ChangeMakers: Aegor Ray advocates to decriminalize sex work in Minneapolis

A man smiles in a portrait
Aegor Ray, 30, poses in Powderhorn Park in Minneapolis on June 5. Ray is an organizer with the Sex Workers Outreach Project, working on a campaign to decriminalize sex work throughout Minnesota. He has also organized with the group Relationships Evolving Possibilities (REP), which advocates for citywide abolition of the police and offers crisis intervention.
Dymanh Chhoun | Sahan Journal

In celebration of LGBTQ+ Pride Month, throughout June MPR News is featuring stories about transgender and nonbinary Minnesotans making an impact. See more at This story comes to you from Sahan Journal through a partnership with MPR News.

Aegor Ray, 30, describes himself as a “trans man about town” — he’s involved in a little bit of everything.

Ray is an organizer with the Sex Workers Outreach Project, working on a campaign to decriminalize sex work throughout Minnesota. He has also organized with the group Relationships Evolving Possibilities (REP), which advocates for citywide abolition of the police and offers crisis intervention. 

Alongside his advocacy, Ray works as a butcher. He is also an artist and speculative fiction writer, a genre that encompasses stories outside of realism, including fantasy, science fiction and horror.

Ray, who is a Minneapolis resident and Indian American, said he finds healing through being in nature. During his conversation with Sahan Journal and MPR News, Ray pointed to a row of cottonwood trees in Powderhorn Lake in south Minneapolis. He explained that cottonwoods, while tall, have shallow root systems. Over time, the trees developed the ability to fuse their branches together in a process called inosculation.

“There are a million metaphors in nature for how we get to survive and how we get to be resilient,” Ray said. “It seems impossible to be so tall and have such shallow root systems. But there's another way — the way with these trees are about being together, fusing together. It’s like: My survival is linked up to yours, quite intimately.”

Editor’s note: Our conversation with Ray has been edited for length and clarity.

Who are your trans and nonbinary heroes?

My trans and nonbinary heroes are the seat of my activism, as well as my personhood. 

I think of Sylvia Rivera and Marsha P. Johnson, who were integral to the Stonewall uprising, but also to trans and sex worker justice in this country. I'm really compelled by Rivera's essay, “Queens In Exile, The Forgotten Ones.” It's a beautiful piece where she talks about how she was primarily a sex worker to house her friends. There's such an old-school, point-blank frankness to her writing, which makes you feel like ‘I can do that too — I should do the hard thing to protect the people I love.’ I feel very emotional and proud to be in that lineage of carrying on that activism work. 

I also have great respect for CeCe McDonald from Minneapolis, who stood up against the violence that she was experiencing — both street violence and carceral violence through the state. Otherwise, I love the artist Beverly Glenn-Copeland, a beautiful Buddhist trans man weirdo who makes beautiful ambient music. And also, Roxanne Anderson located here in Minneapolis is an amazing trans person in community.

Who is a rising trans or nonbinary leader in Minnesota?

My dear friend Marcela Michelle is a brilliant artist and artist advocate here in Minneapolis. Keila Anali-Saucedo is also a brilliant artist and arts organizer, does work with TRCSTR, which is a really cool program that connects up-and-coming artists with mentors. Baki Baki Baki is another amazing artist.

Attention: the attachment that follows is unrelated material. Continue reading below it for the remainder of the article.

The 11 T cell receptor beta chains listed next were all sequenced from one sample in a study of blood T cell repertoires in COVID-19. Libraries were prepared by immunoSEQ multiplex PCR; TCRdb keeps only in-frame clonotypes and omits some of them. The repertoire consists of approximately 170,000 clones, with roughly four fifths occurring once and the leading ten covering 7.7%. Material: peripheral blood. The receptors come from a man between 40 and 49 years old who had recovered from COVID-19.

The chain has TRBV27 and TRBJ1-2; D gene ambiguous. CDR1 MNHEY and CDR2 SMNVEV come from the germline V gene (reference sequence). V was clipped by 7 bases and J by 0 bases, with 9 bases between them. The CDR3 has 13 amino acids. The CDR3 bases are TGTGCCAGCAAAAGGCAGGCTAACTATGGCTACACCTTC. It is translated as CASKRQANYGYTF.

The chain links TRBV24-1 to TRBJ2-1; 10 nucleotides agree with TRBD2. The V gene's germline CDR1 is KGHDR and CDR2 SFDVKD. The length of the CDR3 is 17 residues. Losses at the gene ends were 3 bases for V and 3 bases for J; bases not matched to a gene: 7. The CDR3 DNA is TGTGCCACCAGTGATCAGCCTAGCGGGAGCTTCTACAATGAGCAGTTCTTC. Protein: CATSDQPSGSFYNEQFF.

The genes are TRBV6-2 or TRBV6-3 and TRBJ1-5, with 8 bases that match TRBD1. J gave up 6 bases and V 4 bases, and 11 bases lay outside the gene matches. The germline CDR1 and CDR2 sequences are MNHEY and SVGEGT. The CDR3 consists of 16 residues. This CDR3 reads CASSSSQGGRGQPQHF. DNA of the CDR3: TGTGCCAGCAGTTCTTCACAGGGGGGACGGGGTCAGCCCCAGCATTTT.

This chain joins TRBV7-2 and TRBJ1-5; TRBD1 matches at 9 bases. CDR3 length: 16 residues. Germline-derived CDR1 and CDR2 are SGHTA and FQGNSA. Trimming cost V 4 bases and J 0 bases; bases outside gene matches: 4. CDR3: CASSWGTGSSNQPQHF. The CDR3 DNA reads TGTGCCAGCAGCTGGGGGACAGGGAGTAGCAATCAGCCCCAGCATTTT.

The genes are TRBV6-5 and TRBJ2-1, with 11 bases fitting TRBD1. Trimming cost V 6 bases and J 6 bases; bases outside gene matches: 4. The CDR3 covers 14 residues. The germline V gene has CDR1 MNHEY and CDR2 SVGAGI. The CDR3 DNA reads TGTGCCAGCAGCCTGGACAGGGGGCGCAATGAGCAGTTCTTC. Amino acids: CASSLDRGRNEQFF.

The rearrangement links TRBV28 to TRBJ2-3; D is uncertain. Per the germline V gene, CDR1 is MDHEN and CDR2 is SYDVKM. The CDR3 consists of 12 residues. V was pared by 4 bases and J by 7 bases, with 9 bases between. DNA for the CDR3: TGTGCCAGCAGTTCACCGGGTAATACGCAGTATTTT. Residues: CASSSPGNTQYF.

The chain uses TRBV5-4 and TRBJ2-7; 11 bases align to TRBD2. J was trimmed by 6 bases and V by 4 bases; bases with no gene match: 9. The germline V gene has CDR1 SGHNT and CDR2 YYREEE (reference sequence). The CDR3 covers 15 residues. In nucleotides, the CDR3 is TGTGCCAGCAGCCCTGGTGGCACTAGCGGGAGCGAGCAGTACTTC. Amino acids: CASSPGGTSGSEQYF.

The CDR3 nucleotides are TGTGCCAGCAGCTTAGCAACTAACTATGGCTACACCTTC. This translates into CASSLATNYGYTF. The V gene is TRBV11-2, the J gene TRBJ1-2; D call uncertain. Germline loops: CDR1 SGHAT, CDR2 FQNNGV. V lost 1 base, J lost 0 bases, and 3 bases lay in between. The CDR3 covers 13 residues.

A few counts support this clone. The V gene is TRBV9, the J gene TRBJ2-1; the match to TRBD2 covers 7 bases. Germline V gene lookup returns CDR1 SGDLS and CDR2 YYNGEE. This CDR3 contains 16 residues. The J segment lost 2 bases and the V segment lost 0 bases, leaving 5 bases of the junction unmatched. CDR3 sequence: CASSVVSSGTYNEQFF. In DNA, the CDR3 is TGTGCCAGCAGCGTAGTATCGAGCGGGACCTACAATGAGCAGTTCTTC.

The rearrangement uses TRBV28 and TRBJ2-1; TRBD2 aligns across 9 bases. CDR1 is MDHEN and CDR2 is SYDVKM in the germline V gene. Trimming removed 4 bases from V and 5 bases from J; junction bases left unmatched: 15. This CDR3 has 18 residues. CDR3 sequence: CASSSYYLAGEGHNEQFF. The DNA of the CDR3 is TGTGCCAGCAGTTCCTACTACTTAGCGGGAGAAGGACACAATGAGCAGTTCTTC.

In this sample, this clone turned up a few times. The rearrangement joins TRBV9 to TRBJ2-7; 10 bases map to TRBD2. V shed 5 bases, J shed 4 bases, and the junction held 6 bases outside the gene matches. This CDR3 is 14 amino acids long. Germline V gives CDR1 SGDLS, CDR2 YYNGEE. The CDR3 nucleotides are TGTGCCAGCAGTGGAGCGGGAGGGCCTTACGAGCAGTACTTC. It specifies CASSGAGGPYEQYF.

My dear friends Nailah Taman and Ben Kreibich, too. Nailah is a textile artist and organizer also with REP (Relationships Evolving Possibilities). And Ben is a filmmaker. Both have just done really meaningful work in the citywide abolitionist efforts.

What is something you want everyone to know about trans and nonbinary people?

I want people to know that our existence does not need to be legitimized.

When I say that, my heart beats really fast. So much of the mainstream conversation is about locating trans people in some sort of legible framework for the mainstream. But the reality is, whether or not we were here forever, we are here to stay. And that is something to be reckoned with.

Can you tell me what you mean by that — the need to not be legitimized?

So often, when a dominant order feels threatened, they enact violence against marginalized groups. Because of that conflict and power discrepancy, marginalized groups will sometimes take up the rhetoric of the dominant oppressor to defend ourselves. The can be the idea of homonormativity: We are just like you; we also want marriage, we also want families. 

In some ways, that is very much playing by the rules of the dominant norm.

In trans community, that can be, for example, the idea that there's a trans gene, that somewhere biologically and genetically, we were born this way. My mode of thinking and my mode of activism is: I don't care if we were born this way; we are here now. My humanity is sacred and legitimate, whether or not it falls within an argument that makes sense to somebody from a dominant order.

You’ve asked me to meet you at Powderhorn Park. What’s special about this location?

I've lived here since 2018. This park is so important to my queer sense of self in the city. I medically transitioned in 2018 as well. Though I haven't lived here for very long, I've lived my entire trans life here and I feel like this park has held the complexity of that experience so beautifully. 

I am a hairy man who is a brown person who has not had top surgery, and this is a place where I feel like being a brown man with a chest is received. There are not only so many queer and trans people, there are also a lot of immigrants, a variety of demographic experience that is often written out of stories about Minnesota.